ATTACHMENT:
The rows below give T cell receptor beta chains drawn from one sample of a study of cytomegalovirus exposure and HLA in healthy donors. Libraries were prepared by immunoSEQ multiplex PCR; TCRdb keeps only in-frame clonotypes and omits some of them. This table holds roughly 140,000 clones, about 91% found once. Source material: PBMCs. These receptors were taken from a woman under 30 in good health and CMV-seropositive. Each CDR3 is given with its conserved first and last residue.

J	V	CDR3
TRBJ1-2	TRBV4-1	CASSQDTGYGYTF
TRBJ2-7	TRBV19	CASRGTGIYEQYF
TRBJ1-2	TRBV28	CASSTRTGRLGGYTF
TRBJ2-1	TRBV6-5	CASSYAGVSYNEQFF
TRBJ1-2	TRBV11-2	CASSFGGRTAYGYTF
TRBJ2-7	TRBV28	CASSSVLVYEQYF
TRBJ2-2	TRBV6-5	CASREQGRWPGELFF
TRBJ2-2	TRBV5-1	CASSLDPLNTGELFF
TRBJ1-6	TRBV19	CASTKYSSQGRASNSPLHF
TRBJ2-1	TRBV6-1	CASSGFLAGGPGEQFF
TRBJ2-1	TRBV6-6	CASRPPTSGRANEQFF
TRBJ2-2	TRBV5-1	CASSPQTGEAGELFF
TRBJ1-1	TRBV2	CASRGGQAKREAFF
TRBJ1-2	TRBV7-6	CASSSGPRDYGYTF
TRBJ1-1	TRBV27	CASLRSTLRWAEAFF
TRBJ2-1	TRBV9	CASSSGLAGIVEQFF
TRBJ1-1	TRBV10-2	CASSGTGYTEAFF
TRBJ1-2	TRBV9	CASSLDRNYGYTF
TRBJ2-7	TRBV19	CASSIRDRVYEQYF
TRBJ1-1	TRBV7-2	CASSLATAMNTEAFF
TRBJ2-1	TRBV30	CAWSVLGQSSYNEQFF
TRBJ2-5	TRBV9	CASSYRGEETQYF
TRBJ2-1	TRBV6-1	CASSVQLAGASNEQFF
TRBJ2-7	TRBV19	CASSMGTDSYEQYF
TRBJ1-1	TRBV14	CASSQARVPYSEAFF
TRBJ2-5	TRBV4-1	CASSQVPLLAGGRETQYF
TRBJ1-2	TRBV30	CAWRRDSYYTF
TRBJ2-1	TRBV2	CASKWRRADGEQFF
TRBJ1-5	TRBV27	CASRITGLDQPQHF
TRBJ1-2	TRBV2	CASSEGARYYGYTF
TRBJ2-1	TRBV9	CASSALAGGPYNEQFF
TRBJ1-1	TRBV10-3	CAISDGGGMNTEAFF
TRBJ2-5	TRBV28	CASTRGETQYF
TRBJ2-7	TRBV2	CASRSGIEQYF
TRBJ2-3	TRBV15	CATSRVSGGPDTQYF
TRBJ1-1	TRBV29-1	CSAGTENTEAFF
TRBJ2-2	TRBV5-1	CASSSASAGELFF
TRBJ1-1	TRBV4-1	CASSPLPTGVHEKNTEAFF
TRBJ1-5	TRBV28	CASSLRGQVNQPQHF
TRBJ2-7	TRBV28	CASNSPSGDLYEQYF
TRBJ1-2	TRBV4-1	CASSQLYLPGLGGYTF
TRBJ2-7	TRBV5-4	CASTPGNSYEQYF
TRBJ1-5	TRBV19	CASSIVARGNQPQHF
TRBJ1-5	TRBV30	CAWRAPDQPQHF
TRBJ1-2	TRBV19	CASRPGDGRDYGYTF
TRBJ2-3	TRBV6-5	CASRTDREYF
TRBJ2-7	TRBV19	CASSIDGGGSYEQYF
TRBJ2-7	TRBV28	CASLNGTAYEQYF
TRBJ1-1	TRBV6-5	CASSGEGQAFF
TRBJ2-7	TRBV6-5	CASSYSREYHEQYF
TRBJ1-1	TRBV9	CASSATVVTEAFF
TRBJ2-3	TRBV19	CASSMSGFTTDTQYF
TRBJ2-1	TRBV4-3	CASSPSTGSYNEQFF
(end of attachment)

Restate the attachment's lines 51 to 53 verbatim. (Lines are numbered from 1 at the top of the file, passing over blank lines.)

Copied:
TRBJ1-1	TRBV6-5	CASSGEGQAFF
TRBJ2-7	TRBV6-5	CASSYSREYHEQYF
TRBJ1-1	TRBV9	CASSATVVTEAFF